Japanese Story

In recent weeks, members of the Australian film and television industry have been up in arms at the possibility of Australia’s cultural industry being undermined by current free trade agreements with the US. A key theme echoed throughout the outcry has been that local film and TV production is intrinsic to national identity and that Australia’s cultural industry needs planning and protection, nourishment and support, not the opposite. Culture is not up for trade. Without such buffers, the local film and TV industry risks not existing and local screens being dominated by international, primarily US, product. Given the customary reticence of Australia’s public figures to express strong beliefs – political or artistic – it’s been an inspiring few weeks. The politics that was constantly heard in speeches at the recent Australian Film Institute (AFI) Awards, in particular, was notable. Yet while the argument for protecting the local industry is all too clear, consensus on the quality of local film output is far from unanimous. The various Australian comedy features released this year hardly rated a mention at the AFI Awards. As Jake Wilson observes in this issue, most of these intentionally populist films weren’t very popular at all. The culture in which films are made, received and talked about is equally as important as the industry itself. And at present it appears this culture is in flux. What were once film organisations, for example – bodies with charters devoted to providing access to and a concomitant appreciation of cinema – are now exponents for an emerging culture of digitally-based, new media art, and the promise of the digital future in general. Local film culture is equally in need of strong voices that politicise our relation to film and question the politics of the digital future.

The imminence of digital delivery in both the TV and cinema industries and the ever-increasing reality of global capitalism are two characteristics of the Australia-US free trade agreement. They are also themes that, it would be reasonable to argue, feed into a contemporary zeitgeist. Attitudes toward a changing world and the blueprint of power that underlie it are explored, as several articles in this issue illustrate, in contemporary cinema through the idea of “place”.

The films of Tsai Ming-liang have on various occasions been compared with those of Antonioni, the cinematic master of alienation. As Brian Hu argues in this issue, themes of alienation continue in Tsai’s recent short film, The Skywalk is Gone, but in this case the characters’ relation to the places around them is distinctly marked by nostalgia. City landscapes are forever changing in response to technological advancement and the flow of capitalism. As a result characters roam in search of places, objects, people that signify history, locality, tradition, the mark of time, uniqueness, humanity, and so on.

The theme of place and one’s relation to place is explored from a different angle in the recent Australian film Japanese story. As Felicity Collins argues, the film belongs to a post-Mabo era, an era in which there is an increasing (if ever steady) consciousness toward the indigenous population of Australia, their age-old relation to the land and Australia’s colonial history. Japanese Story dramatises its relation to this era by granting the Australian outback a very particular status in its story. The gravity of the profound spiritual malaise that haunts the Australian nation and its race relations is evoked in the quite radical turn of events that transpire during the characters’ time in the Australian outback.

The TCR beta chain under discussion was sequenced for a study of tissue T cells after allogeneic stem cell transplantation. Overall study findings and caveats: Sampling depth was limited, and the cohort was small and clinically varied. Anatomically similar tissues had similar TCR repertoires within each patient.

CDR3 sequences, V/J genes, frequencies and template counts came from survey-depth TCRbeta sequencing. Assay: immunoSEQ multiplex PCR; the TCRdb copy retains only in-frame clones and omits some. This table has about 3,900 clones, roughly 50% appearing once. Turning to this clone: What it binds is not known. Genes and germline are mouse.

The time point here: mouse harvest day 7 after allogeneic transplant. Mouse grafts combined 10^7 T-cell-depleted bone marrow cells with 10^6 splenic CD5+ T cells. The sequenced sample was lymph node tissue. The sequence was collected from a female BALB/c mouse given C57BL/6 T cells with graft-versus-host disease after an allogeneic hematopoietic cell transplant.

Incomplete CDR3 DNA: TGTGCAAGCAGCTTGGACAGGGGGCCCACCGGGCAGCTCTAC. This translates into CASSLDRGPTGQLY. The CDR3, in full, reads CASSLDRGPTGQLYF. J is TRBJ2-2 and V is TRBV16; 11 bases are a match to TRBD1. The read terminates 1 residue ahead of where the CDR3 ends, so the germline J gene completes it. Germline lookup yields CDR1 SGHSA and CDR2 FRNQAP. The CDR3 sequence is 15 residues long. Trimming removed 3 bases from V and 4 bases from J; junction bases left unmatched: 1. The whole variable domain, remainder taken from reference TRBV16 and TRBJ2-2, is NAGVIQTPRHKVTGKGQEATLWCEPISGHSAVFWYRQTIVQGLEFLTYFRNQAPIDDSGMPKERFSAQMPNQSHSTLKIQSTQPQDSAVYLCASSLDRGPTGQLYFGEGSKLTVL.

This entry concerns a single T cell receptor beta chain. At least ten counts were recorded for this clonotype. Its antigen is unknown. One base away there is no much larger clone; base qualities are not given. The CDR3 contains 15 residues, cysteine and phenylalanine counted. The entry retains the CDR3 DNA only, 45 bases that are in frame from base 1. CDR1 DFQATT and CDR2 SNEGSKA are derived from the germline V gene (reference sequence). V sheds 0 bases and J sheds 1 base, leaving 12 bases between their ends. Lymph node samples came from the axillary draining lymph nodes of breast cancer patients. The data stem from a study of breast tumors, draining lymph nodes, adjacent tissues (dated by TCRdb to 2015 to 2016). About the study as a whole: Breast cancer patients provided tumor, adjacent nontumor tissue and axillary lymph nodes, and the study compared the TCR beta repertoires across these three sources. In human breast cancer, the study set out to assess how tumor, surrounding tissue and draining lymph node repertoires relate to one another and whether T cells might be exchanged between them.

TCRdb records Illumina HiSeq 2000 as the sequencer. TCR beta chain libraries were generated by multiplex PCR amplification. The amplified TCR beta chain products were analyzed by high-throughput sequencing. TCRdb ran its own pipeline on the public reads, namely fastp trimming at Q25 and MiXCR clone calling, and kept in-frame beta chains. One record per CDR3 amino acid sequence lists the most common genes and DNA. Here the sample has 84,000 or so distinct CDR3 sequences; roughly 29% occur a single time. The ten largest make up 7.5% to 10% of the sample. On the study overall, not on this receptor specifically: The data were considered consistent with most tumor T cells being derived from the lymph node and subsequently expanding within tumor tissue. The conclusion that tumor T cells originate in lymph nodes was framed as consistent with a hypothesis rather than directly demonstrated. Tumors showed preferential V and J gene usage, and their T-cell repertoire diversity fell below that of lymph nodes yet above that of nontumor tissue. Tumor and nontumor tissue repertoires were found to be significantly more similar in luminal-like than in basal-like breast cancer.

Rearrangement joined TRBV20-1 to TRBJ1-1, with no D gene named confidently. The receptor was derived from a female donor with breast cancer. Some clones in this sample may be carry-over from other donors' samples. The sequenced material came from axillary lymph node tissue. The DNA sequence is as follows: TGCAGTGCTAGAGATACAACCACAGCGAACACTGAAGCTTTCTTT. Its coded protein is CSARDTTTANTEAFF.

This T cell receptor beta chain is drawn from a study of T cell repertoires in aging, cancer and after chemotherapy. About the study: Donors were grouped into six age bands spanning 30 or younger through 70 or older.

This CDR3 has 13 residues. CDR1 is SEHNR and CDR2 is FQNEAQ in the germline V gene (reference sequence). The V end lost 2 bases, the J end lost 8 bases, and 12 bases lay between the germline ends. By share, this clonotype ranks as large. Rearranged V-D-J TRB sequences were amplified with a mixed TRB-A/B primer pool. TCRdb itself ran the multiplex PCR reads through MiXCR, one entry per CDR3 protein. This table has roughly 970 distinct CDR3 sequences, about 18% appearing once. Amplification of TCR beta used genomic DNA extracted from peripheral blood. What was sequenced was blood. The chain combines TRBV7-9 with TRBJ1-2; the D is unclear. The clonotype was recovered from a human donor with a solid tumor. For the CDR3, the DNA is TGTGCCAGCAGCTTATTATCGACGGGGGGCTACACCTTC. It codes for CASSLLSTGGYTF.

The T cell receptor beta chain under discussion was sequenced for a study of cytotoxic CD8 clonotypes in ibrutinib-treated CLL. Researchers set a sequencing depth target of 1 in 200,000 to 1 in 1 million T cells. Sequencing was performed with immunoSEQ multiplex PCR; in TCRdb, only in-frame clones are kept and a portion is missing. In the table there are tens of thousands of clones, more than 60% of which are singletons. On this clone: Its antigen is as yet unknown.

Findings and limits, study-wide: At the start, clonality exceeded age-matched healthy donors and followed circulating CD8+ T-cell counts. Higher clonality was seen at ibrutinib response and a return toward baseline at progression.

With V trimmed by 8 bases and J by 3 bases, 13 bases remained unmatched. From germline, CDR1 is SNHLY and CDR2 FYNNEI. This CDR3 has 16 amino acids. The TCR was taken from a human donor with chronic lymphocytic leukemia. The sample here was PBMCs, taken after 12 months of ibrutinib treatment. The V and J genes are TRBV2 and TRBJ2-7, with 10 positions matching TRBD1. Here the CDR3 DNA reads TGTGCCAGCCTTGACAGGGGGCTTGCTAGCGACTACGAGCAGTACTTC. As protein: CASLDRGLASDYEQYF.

The notion that cinema is unique among other artforms in enabling a direct representation of reality is not lost on a director like Abbas Kiarostami. Cinema not only merely represents “places”, it also significantly contributes to how they are viewed, read and interpreted. Hence, the thrill of watching films from cities and countries that rarely if ever feature in mainstream media. Or, on the other hand, the immediate recognition of places, like the New York City landscape or the American suburb, high school or mall, that are self-evidently familiar and come to be considered as manifestations of “home”.

In his major essay on Kiarostami, Stephen Bransford analyses the manner in which Kiarostami brings this function of cinema to the forefront and makes it the basis for his politics: “Space and place in cinema have traditionally been represented either as background to the main narrative action or as an aesthetic spectacle, but, in Kiarostami’s films, the ordinary, day-to-day reality of space and place is given primacy”. Bransford takes issue with those arguments that accuse Kiarostami of being apolitical on the basis that he represents the natural world as eternal, exotic, unchanging, and paramount. In effect, Kiarostami not only reveals the fabrication of place and space which cinema supports but acknowledges the marginalisation of specific places, “nowhere” places, namely the rural village, by making these and their characters the subjects of his cinema. Kiarostami’s sensitivity as a filmmaker and a human being living in and responding to a rapidly changing world is unquestionable.

Finally, as you may already be aware, Senses of Cinema is undertaking a donations drive. Over the last four years, the journal has consistently provided a forum for the critical appreciation of cinema as well as access to a range of information. In order to continue doing so whilst also updating the website and improving all aspects generally, we require greater funds. Any financial support would be of great assistance and for which we would be extremely grateful. Please visit the donations page for further information.

Special thanks for this issue go to Noel King and Max Le Cain.

Fiona A. Villella
Co-Editor, Senses of Cinema